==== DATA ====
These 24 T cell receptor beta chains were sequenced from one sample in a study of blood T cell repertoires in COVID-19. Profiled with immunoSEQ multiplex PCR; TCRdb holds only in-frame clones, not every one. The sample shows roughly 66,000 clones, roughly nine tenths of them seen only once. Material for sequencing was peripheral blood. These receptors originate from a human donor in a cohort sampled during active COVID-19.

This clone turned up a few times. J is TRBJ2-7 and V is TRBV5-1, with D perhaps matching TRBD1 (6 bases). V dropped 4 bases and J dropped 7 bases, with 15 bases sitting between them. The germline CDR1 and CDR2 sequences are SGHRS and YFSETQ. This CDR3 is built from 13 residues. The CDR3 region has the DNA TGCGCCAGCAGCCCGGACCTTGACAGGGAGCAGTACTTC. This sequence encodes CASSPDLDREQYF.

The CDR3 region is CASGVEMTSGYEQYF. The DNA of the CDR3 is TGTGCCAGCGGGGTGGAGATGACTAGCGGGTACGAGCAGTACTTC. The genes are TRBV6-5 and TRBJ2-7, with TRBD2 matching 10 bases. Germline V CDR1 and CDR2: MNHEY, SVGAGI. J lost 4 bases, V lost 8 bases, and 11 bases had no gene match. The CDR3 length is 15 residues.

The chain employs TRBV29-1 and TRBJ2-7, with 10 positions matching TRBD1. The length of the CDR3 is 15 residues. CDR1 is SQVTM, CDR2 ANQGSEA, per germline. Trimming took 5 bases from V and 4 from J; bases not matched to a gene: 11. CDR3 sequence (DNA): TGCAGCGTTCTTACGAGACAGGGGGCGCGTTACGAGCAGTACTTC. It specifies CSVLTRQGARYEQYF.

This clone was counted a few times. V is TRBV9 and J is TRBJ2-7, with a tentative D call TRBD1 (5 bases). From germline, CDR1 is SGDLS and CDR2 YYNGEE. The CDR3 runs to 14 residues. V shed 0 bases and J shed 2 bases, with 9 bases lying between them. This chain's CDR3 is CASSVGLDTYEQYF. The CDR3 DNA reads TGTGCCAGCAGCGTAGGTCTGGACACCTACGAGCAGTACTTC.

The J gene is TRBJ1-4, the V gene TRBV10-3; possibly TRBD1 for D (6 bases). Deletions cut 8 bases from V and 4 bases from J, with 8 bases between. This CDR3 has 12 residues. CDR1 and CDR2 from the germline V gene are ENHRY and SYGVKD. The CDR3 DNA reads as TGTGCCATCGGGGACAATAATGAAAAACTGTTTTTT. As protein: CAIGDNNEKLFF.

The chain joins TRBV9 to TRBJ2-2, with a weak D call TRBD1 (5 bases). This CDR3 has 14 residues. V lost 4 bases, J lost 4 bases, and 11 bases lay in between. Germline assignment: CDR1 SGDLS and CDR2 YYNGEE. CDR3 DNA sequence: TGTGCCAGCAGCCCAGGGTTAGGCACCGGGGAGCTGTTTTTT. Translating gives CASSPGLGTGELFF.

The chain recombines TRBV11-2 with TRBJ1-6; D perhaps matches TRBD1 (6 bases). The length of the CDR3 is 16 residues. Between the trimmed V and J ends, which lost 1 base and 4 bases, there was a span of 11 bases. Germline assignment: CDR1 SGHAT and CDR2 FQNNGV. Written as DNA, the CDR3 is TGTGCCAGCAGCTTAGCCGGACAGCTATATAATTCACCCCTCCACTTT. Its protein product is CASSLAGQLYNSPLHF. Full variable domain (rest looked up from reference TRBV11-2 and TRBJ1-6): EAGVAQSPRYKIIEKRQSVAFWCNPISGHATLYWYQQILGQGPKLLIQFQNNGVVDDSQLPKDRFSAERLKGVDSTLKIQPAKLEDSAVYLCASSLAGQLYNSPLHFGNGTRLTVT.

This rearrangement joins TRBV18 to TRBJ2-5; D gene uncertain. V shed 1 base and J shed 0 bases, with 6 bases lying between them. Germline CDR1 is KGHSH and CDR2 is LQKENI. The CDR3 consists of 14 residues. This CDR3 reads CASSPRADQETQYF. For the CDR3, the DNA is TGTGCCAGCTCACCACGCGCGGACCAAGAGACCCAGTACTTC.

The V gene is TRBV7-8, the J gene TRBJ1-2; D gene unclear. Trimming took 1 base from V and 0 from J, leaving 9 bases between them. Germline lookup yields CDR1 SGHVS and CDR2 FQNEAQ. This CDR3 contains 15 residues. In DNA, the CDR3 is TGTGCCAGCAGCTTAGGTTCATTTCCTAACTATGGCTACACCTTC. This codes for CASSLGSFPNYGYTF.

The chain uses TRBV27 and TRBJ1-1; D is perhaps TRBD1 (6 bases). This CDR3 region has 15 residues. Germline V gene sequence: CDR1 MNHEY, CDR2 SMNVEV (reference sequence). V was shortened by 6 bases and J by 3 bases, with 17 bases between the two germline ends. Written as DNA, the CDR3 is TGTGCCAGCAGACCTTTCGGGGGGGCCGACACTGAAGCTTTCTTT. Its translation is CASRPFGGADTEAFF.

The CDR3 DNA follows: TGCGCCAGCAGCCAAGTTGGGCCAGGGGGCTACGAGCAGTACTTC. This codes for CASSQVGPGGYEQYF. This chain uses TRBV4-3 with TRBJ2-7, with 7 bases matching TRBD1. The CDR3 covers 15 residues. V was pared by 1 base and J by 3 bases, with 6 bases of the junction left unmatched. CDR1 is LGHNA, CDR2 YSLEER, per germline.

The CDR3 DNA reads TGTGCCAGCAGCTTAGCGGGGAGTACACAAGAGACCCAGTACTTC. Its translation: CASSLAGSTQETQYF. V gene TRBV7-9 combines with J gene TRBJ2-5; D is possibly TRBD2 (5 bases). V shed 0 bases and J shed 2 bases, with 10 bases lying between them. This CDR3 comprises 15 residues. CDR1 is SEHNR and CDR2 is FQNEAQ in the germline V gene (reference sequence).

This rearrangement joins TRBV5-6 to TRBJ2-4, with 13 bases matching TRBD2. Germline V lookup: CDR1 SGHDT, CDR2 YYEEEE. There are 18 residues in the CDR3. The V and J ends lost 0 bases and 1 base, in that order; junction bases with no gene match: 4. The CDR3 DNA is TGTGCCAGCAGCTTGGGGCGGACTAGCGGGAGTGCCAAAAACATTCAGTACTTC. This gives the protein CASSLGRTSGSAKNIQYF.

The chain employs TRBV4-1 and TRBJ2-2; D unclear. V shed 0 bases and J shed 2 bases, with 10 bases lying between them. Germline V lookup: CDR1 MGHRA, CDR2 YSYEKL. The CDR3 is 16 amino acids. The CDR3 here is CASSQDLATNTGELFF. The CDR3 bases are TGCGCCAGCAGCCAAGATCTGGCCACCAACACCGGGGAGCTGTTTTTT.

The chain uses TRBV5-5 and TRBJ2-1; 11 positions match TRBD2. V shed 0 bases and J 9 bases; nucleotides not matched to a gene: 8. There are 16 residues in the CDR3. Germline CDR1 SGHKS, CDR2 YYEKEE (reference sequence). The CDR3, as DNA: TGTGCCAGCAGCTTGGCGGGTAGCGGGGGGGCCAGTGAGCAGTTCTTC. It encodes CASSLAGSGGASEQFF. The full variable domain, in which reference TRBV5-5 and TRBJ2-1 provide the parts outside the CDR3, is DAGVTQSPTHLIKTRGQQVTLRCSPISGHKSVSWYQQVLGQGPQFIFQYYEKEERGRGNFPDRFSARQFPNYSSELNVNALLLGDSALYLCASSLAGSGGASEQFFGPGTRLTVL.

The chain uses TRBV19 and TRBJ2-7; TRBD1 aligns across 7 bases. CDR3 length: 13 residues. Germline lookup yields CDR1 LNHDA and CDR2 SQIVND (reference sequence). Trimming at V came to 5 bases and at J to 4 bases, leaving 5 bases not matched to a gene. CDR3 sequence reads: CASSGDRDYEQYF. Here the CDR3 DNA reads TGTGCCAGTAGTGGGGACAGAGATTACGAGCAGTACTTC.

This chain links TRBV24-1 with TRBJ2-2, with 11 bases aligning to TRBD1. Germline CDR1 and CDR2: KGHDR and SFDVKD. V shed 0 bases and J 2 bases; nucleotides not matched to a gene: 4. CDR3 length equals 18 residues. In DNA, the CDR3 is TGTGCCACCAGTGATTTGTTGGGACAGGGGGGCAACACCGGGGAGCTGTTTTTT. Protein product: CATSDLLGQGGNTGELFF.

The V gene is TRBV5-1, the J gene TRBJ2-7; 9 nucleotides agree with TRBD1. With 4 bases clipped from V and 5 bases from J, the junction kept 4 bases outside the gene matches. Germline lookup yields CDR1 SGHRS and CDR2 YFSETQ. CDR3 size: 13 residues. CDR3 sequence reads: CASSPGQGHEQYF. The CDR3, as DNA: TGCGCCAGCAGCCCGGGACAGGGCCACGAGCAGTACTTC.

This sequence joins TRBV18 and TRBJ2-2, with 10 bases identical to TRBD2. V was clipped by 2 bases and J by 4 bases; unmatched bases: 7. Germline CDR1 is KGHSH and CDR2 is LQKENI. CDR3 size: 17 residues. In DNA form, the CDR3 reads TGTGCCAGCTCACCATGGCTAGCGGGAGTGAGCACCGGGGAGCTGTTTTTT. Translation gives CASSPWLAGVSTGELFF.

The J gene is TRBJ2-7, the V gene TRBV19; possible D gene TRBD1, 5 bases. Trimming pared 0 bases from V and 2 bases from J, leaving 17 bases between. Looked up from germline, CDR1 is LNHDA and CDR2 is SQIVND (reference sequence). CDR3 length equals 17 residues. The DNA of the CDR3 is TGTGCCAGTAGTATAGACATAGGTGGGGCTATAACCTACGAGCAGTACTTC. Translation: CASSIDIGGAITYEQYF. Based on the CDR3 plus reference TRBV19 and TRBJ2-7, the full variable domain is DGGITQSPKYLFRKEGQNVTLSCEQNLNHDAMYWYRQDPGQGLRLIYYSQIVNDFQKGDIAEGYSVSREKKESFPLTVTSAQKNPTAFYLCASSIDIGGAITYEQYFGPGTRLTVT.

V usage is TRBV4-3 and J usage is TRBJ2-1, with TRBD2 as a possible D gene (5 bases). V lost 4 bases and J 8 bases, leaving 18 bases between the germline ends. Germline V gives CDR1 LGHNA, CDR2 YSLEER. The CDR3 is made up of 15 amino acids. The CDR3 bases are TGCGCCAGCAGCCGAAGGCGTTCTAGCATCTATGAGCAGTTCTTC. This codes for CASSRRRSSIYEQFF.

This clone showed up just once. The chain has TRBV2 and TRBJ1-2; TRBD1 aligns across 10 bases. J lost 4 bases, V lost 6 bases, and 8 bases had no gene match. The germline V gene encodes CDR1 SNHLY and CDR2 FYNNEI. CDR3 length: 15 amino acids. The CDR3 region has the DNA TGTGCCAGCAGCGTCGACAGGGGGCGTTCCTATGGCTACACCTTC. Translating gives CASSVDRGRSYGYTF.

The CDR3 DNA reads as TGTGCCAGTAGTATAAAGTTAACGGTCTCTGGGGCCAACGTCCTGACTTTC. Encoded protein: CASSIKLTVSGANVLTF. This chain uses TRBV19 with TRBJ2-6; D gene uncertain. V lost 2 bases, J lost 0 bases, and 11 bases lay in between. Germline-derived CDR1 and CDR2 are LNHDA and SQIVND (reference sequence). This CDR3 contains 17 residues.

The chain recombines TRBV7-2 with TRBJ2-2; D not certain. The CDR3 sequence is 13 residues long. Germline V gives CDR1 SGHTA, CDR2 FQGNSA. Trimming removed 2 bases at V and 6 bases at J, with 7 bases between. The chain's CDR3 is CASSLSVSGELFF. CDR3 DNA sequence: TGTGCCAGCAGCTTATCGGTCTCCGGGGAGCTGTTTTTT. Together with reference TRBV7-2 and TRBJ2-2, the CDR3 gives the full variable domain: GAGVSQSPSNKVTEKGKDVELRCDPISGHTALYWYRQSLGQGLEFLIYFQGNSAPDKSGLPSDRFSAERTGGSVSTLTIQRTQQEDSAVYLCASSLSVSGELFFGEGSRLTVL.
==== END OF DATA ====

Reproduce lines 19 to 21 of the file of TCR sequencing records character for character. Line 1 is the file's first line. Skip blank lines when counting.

The V gene is TRBV5-1, the J gene TRBJ2-7; 9 nucleotides agree with TRBD1. With 4 bases clipped from V and 5 bases from J, the junction kept 4 bases outside the gene matches. Germline lookup yields CDR1 SGHRS and CDR2 YFSETQ. CDR3 size: 13 residues. CDR3 sequence reads: CASSPGQGHEQYF. The CDR3, as DNA: TGCGCCAGCAGCCCGGGACAGGGCCACGAGCAGTACTTC.

This sequence joins TRBV18 and TRBJ2-2, with 10 bases identical to TRBD2. V was clipped by 2 bases and J by 4 bases; unmatched bases: 7. Germline CDR1 is KGHSH and CDR2 is LQKENI. CDR3 size: 17 residues. In DNA form, the CDR3 reads TGTGCCAGCTCACCATGGCTAGCGGGAGTGAGCACCGGGGAGCTGTTTTTT. Translation gives CASSPWLAGVSTGELFF.

The J gene is TRBJ2-7, the V gene TRBV19; possible D gene TRBD1, 5 bases. Trimming pared 0 bases from V and 2 bases from J, leaving 17 bases between. Looked up from germline, CDR1 is LNHDA and CDR2 is SQIVND (reference sequence). CDR3 length equals 17 residues. The DNA of the CDR3 is TGTGCCAGTAGTATAGACATAGGTGGGGCTATAACCTACGAGCAGTACTTC. Translation: CASSIDIGGAITYEQYF. Based on the CDR3 plus reference TRBV19 and TRBJ2-7, the full variable domain is DGGITQSPKYLFRKEGQNVTLSCEQNLNHDAMYWYRQDPGQGLRLIYYSQIVNDFQKGDIAEGYSVSREKKESFPLTVTSAQKNPTAFYLCASSIDIGGAITYEQYFGPGTRLTVT.